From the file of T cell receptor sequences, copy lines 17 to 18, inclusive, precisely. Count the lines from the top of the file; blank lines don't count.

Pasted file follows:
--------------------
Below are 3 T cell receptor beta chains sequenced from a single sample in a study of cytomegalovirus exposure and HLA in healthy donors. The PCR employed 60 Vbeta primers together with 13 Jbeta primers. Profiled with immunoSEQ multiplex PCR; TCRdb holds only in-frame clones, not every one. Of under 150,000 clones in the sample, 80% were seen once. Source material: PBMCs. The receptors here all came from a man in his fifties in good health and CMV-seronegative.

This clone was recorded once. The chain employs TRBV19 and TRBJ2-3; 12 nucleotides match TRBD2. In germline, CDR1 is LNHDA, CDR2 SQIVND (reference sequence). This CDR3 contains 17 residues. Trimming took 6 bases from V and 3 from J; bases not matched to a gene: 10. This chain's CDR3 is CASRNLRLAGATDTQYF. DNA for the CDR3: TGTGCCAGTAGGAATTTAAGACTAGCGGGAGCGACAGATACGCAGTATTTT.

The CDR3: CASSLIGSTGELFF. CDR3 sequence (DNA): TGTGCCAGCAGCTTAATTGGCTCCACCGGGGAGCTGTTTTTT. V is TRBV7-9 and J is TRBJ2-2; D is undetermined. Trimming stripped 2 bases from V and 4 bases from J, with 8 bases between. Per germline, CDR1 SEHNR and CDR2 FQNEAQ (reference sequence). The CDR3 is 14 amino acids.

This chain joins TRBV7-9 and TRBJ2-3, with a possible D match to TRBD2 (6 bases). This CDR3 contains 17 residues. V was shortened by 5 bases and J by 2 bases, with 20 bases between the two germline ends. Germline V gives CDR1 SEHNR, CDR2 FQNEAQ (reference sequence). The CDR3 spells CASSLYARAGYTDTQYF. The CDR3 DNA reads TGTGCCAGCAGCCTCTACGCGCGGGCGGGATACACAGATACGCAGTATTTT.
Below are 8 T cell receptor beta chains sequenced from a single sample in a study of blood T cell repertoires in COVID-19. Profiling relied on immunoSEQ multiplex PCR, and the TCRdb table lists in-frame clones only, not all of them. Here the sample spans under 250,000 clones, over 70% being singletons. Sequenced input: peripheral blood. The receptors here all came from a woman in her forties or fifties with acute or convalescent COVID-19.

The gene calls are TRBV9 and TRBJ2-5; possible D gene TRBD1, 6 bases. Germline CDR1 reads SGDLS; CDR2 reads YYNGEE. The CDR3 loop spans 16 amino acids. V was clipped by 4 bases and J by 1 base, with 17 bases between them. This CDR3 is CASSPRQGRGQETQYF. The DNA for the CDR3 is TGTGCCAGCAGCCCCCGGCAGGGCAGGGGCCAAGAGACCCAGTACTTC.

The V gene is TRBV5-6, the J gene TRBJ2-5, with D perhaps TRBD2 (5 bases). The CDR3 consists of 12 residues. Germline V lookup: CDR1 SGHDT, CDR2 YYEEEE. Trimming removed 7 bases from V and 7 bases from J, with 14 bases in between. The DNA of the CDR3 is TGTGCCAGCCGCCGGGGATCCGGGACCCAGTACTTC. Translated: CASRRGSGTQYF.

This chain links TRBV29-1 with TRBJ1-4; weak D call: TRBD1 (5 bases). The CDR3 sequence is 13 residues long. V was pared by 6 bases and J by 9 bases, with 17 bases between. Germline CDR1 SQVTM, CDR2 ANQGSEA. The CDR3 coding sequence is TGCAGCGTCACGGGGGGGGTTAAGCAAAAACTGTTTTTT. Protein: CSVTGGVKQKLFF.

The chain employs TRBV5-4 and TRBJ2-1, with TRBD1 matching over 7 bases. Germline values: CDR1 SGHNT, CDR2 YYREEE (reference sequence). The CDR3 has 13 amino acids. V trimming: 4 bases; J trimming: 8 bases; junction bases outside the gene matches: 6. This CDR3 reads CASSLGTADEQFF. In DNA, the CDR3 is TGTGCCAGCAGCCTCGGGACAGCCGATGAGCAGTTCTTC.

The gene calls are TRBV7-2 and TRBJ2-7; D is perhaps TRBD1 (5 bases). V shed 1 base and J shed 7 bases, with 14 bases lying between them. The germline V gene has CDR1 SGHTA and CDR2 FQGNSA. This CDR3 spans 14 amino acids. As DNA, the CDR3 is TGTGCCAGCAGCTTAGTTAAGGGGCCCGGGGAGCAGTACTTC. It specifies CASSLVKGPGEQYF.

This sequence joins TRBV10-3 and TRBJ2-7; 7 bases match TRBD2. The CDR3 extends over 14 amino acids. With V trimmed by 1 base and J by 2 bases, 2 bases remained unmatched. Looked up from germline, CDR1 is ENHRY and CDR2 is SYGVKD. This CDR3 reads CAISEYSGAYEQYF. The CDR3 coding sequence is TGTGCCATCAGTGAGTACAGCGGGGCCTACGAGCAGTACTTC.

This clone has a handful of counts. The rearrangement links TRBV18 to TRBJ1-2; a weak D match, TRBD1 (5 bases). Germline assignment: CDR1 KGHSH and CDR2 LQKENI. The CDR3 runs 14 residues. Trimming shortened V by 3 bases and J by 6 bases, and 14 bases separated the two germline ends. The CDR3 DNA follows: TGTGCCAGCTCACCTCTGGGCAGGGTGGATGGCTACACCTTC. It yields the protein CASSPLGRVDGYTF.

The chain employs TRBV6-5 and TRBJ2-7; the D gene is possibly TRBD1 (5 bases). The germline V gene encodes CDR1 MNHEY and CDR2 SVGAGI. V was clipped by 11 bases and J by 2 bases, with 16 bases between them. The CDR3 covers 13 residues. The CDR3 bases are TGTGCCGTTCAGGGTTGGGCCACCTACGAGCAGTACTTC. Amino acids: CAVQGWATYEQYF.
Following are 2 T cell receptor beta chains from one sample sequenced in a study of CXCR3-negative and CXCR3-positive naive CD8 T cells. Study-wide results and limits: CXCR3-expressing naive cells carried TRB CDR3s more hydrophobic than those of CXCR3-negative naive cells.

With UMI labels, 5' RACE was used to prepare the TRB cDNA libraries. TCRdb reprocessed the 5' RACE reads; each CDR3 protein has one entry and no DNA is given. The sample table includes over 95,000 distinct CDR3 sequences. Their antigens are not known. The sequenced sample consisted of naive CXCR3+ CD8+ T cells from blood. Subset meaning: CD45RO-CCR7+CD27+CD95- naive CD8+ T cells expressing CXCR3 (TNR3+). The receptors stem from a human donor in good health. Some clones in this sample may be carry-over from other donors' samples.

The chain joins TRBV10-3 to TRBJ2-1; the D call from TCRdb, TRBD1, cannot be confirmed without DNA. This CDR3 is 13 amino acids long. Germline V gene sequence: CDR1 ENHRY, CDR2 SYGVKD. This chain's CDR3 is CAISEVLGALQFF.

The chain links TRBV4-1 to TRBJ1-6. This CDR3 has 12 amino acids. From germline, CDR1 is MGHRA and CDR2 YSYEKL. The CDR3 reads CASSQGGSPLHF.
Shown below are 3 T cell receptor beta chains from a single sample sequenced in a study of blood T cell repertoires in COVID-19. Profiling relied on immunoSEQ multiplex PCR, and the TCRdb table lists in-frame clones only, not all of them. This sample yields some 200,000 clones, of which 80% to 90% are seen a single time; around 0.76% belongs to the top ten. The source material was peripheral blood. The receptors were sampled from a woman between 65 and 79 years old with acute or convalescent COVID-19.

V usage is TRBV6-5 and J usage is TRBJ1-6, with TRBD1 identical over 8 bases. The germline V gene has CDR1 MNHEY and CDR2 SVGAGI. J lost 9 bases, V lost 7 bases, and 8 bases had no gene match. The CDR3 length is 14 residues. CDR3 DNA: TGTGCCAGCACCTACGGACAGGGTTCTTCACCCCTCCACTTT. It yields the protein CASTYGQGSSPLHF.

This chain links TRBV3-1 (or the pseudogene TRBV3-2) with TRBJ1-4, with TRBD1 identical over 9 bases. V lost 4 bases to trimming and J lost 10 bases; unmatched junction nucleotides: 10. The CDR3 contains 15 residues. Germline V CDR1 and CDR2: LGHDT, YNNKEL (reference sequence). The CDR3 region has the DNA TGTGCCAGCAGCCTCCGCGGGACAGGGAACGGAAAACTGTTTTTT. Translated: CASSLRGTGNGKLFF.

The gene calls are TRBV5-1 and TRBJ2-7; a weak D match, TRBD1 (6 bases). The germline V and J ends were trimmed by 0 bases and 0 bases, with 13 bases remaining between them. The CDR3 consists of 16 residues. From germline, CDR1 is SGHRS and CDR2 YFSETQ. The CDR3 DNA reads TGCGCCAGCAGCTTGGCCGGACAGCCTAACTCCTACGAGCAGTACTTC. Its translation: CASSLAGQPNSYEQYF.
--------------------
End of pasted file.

The chain links TRBV4-1 to TRBJ1-6. This CDR3 has 12 amino acids. From germline, CDR1 is MGHRA and CDR2 YSYEKL. The CDR3 reads CASSQGGSPLHF.
Shown below are 3 T cell receptor beta chains from a single sample sequenced in a study of blood T cell repertoires in COVID-19. Profiling relied on immunoSEQ multiplex PCR, and the TCRdb table lists in-frame clones only, not all of them. This sample yields some 200,000 clones, of which 80% to 90% are seen a single time; around 0.76% belongs to the top ten. The source material was peripheral blood. The receptors were sampled from a woman between 65 and 79 years old with acute or convalescent COVID-19.